Last night I posted a photo to my personal Facebook page as I have done many times before; only, this time, not only that photo, but all the other photos in that album were posted to my wall and shared publicly without my consent. At the same time, another new Facebook glitch was surfacing in the news, allowing even Mark Zuckerberg’s private home photos to become public (MSNBC). Whether these two events are related is best left to Internet security experts, but I doubt they know either.
Fortunately, neither Zuckerberg’s nor my photos are in any way personally compromising; I’m sure that can’t be said for everyone. This is just one chapter in an ongoing saga of potential disasters that force us to rethink networking security; and maybe even our traditional moral and ethical compass in the new digital culture.
It is plain to see from formal studies, pure common sense, and apparent dead-reckoning that many of us are using the Internet for what might be traditionally classified as less-than-savory activities; the key word being traditionally. While the Internet has made obtaining useful content far more convenient, it has also made “not-so-useful” (from a traditional standpoint) content easier to obtain. This fact alone does not a problem make; but when coupled with the increasing likelihood of network security breaches, such as those on Facebook yesterday, it could become a life-changing event for some; one that could compromise even the sparsest “skeletons-in-the-closet” integrity.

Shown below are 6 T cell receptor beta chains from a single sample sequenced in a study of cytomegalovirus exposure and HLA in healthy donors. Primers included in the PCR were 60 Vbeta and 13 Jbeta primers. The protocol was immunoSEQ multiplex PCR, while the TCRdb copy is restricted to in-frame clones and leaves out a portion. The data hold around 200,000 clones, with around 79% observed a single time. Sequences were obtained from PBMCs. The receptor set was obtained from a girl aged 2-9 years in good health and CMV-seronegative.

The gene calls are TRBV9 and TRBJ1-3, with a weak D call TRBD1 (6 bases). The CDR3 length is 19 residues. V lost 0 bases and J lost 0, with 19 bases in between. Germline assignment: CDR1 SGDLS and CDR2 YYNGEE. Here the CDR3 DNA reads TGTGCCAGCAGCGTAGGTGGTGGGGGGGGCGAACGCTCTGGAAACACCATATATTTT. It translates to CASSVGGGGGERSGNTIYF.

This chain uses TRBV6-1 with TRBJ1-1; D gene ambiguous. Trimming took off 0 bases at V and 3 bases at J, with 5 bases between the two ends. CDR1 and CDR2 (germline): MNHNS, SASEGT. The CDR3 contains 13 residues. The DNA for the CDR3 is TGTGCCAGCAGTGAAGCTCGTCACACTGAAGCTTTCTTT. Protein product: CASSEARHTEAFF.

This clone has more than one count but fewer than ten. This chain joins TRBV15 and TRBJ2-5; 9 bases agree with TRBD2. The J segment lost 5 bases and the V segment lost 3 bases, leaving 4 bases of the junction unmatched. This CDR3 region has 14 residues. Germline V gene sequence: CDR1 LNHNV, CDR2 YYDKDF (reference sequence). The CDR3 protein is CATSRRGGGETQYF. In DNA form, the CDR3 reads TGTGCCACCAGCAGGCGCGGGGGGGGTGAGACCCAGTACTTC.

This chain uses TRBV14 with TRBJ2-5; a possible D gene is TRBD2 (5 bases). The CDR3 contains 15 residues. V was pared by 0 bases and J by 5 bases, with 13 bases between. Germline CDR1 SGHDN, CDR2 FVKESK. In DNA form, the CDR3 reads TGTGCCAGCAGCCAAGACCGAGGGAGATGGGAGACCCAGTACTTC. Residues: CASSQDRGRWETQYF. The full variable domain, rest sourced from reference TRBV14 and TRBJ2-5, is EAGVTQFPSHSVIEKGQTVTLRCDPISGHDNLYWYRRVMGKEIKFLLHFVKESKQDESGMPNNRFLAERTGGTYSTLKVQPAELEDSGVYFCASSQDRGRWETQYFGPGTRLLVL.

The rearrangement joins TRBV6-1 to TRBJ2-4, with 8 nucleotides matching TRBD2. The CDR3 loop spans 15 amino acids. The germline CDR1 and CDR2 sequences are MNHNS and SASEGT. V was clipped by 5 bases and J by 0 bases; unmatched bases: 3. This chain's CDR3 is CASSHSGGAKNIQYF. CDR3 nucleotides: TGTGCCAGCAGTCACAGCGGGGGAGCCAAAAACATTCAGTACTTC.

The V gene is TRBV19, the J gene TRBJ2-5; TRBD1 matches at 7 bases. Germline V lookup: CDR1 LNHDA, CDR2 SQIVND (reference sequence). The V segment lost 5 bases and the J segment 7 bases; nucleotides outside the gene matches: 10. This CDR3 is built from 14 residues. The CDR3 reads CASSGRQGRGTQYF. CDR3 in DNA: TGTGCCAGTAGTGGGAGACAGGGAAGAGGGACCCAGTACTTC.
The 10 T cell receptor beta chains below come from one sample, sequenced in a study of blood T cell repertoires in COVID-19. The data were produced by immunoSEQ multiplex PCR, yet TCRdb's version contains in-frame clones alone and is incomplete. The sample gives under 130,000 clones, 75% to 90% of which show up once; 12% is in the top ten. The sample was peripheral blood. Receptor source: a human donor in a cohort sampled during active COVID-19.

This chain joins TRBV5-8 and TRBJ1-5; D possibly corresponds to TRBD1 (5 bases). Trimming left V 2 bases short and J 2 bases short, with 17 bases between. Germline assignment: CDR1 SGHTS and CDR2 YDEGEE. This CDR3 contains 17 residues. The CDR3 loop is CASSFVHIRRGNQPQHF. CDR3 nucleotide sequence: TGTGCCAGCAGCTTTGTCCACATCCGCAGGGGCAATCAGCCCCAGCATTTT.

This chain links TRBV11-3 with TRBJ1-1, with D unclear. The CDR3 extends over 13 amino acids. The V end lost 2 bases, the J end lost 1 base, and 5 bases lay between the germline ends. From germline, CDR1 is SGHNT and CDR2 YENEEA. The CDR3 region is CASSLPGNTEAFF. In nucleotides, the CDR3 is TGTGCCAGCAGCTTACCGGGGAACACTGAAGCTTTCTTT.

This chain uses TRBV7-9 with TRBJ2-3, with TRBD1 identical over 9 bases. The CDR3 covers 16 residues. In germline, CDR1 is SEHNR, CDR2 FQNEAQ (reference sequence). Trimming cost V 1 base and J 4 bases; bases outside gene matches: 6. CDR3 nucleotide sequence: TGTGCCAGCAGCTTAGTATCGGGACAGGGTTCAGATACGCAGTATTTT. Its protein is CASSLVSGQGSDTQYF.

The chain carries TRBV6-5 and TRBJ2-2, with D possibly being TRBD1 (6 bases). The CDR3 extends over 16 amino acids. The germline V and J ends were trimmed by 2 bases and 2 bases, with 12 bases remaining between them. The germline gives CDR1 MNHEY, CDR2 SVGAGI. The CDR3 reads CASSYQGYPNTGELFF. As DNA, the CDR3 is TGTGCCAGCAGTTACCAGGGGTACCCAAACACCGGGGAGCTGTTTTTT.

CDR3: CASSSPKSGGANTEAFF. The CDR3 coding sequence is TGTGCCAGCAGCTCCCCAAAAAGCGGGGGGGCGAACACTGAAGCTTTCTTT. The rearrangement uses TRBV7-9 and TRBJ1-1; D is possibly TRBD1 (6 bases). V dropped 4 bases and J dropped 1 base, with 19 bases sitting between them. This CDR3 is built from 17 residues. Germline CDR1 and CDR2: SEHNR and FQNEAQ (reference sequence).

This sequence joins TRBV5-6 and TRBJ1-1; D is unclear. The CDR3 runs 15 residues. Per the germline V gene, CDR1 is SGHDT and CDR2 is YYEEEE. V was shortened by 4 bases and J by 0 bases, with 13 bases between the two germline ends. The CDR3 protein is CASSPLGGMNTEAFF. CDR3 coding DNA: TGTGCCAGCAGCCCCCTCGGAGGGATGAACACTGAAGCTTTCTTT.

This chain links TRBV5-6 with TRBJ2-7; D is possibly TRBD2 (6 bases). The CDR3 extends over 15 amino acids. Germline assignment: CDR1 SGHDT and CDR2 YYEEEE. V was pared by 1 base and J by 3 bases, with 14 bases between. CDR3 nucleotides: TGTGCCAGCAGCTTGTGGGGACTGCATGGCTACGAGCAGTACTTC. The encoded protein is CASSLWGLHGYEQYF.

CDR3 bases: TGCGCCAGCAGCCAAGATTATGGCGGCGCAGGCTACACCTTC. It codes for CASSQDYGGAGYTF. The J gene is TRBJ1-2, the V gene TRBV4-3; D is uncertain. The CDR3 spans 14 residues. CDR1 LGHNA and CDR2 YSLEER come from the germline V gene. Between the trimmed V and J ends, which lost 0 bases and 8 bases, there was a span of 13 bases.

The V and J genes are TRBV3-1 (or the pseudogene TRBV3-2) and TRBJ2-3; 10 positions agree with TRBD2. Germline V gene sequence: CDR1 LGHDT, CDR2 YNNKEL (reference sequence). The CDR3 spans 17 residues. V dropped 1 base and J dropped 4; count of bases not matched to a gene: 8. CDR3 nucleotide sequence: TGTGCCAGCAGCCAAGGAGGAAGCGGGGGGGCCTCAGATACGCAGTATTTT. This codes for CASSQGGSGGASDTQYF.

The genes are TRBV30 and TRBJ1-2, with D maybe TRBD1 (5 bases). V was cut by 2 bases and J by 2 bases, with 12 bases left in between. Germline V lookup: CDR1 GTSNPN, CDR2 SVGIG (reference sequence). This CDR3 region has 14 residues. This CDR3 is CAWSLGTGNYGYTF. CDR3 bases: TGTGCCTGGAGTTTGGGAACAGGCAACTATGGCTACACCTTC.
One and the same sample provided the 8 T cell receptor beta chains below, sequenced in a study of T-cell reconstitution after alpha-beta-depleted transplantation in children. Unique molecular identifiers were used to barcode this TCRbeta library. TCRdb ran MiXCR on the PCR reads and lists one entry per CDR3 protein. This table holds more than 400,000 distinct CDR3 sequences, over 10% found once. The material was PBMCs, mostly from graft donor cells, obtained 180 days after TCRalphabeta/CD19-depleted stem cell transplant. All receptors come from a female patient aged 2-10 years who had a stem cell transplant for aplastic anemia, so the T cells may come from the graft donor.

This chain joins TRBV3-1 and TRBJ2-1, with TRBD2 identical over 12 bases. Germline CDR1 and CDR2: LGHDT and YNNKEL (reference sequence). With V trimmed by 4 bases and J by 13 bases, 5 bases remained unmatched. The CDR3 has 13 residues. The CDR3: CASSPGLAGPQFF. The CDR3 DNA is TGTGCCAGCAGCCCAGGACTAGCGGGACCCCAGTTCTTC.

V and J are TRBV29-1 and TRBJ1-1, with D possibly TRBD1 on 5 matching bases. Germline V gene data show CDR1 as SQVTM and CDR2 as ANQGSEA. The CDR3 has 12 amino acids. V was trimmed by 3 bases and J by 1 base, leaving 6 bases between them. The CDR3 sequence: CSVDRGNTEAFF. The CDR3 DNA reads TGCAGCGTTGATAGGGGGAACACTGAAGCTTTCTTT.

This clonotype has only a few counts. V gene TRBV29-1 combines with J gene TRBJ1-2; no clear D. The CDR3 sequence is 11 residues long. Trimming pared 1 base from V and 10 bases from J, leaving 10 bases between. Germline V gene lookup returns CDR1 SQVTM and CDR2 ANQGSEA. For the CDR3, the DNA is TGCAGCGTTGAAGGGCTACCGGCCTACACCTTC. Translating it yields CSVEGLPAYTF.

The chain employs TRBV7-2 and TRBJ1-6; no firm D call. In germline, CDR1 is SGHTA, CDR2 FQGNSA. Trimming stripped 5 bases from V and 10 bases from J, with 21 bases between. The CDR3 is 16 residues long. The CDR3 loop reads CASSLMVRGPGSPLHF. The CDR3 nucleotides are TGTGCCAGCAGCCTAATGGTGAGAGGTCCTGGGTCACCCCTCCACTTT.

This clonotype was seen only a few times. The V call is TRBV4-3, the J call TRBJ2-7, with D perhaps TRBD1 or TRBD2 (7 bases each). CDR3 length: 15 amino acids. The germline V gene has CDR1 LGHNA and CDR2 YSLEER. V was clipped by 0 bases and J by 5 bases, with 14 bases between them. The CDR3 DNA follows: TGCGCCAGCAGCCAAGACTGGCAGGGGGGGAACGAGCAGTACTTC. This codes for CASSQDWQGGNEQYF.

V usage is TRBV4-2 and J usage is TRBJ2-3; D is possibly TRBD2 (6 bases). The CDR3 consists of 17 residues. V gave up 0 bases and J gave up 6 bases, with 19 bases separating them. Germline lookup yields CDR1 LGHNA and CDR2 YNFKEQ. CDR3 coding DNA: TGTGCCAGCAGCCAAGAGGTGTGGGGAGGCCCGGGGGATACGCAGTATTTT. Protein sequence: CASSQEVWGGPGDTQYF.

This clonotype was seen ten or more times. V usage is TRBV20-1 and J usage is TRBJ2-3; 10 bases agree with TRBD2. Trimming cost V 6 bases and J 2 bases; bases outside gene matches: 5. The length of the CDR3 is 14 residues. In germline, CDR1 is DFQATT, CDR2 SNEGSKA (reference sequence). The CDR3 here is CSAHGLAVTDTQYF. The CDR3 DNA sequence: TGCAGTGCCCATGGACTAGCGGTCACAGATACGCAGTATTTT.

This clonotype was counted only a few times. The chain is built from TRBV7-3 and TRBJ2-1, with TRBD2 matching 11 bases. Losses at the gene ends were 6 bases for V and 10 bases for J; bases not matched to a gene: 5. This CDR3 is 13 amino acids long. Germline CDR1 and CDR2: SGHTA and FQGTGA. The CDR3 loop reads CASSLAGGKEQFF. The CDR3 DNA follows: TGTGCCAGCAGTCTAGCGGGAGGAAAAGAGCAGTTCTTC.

What do we do? Do we demand increased Internet security? …or do we lower our moral and ethical expectation of what a human should aspire to be?
Granted, there are many traditional moral and ethical values that are indispensable. Perhaps such security breaches will force individual acceptance of these valuable traditions. On the other hand, mass judgmental condemnation of minor compromising activities can only lead to the loss of some of our most talented and useful minds. When half the world decides the other half should be thrown in jail (which is how political and religious differentiation seems to have become at times), only half the brain power and physical prowess of the nation become available for productive use.
Surely, some unnecessary values are deeply engrained in cultural tradition, and not easily altered; conscious tolerance may be the key until it happens. Facebook and other social media on the Internet are rapidly becoming a brand new cultural phenomenon whose new tradition will require a new and more tolerant approach to inter-relational acceptance.